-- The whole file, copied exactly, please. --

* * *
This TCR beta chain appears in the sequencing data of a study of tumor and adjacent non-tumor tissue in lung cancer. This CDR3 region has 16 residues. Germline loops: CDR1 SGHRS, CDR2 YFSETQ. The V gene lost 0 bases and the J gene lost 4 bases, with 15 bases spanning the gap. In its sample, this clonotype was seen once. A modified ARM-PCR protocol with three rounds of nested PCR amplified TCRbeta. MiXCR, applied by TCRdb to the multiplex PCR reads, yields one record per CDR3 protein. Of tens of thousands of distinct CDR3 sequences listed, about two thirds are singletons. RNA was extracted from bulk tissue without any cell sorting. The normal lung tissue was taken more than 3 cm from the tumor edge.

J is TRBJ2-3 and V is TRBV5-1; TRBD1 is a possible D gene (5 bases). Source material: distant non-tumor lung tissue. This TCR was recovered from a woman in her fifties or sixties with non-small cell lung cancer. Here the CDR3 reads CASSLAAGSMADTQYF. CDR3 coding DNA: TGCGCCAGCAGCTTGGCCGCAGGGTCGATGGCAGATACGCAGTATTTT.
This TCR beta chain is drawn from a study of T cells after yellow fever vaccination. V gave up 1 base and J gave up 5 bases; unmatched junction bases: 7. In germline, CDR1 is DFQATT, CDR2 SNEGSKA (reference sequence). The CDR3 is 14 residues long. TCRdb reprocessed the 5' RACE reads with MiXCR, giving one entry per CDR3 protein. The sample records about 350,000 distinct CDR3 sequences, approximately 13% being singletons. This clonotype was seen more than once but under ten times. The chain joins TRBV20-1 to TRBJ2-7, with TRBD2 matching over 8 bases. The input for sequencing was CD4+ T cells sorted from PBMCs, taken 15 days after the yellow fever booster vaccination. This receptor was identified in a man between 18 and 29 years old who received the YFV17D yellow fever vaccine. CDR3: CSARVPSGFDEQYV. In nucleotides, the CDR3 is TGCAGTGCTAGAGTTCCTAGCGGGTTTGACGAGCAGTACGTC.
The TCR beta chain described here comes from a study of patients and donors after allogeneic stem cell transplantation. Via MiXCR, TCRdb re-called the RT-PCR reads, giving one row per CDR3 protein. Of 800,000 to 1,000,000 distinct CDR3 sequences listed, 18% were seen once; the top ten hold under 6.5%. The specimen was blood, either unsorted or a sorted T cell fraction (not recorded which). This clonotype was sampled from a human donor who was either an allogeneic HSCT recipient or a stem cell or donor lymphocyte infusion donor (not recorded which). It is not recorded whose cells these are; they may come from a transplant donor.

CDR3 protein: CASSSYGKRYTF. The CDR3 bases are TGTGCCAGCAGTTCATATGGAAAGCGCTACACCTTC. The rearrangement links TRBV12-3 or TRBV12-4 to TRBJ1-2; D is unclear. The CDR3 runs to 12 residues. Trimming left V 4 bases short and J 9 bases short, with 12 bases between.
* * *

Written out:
This TCR beta chain appears in the sequencing data of a study of tumor and adjacent non-tumor tissue in lung cancer. This CDR3 region has 16 residues. Germline loops: CDR1 SGHRS, CDR2 YFSETQ. The V gene lost 0 bases and the J gene lost 4 bases, with 15 bases spanning the gap. In its sample, this clonotype was seen once. A modified ARM-PCR protocol with three rounds of nested PCR amplified TCRbeta. MiXCR, applied by TCRdb to the multiplex PCR reads, yields one record per CDR3 protein. Of tens of thousands of distinct CDR3 sequences listed, about two thirds are singletons. RNA was extracted from bulk tissue without any cell sorting. The normal lung tissue was taken more than 3 cm from the tumor edge.

J is TRBJ2-3 and V is TRBV5-1; TRBD1 is a possible D gene (5 bases). Source material: distant non-tumor lung tissue. This TCR was recovered from a woman in her fifties or sixties with non-small cell lung cancer. Here the CDR3 reads CASSLAAGSMADTQYF. CDR3 coding DNA: TGCGCCAGCAGCTTGGCCGCAGGGTCGATGGCAGATACGCAGTATTTT.
This TCR beta chain is drawn from a study of T cells after yellow fever vaccination. V gave up 1 base and J gave up 5 bases; unmatched junction bases: 7. In germline, CDR1 is DFQATT, CDR2 SNEGSKA (reference sequence). The CDR3 is 14 residues long. TCRdb reprocessed the 5' RACE reads with MiXCR, giving one entry per CDR3 protein. The sample records about 350,000 distinct CDR3 sequences, approximately 13% being singletons. This clonotype was seen more than once but under ten times. The chain joins TRBV20-1 to TRBJ2-7, with TRBD2 matching over 8 bases. The input for sequencing was CD4+ T cells sorted from PBMCs, taken 15 days after the yellow fever booster vaccination. This receptor was identified in a man between 18 and 29 years old who received the YFV17D yellow fever vaccine. CDR3: CSARVPSGFDEQYV. In nucleotides, the CDR3 is TGCAGTGCTAGAGTTCCTAGCGGGTTTGACGAGCAGTACGTC.
The TCR beta chain described here comes from a study of patients and donors after allogeneic stem cell transplantation. Via MiXCR, TCRdb re-called the RT-PCR reads, giving one row per CDR3 protein. Of 800,000 to 1,000,000 distinct CDR3 sequences listed, 18% were seen once; the top ten hold under 6.5%. The specimen was blood, either unsorted or a sorted T cell fraction (not recorded which). This clonotype was sampled from a human donor who was either an allogeneic HSCT recipient or a stem cell or donor lymphocyte infusion donor (not recorded which). It is not recorded whose cells these are; they may come from a transplant donor.

CDR3 protein: CASSSYGKRYTF. The CDR3 bases are TGTGCCAGCAGTTCATATGGAAAGCGCTACACCTTC. The rearrangement links TRBV12-3 or TRBV12-4 to TRBJ1-2; D is unclear. The CDR3 runs to 12 residues. Trimming left V 4 bases short and J 9 bases short, with 12 bases between.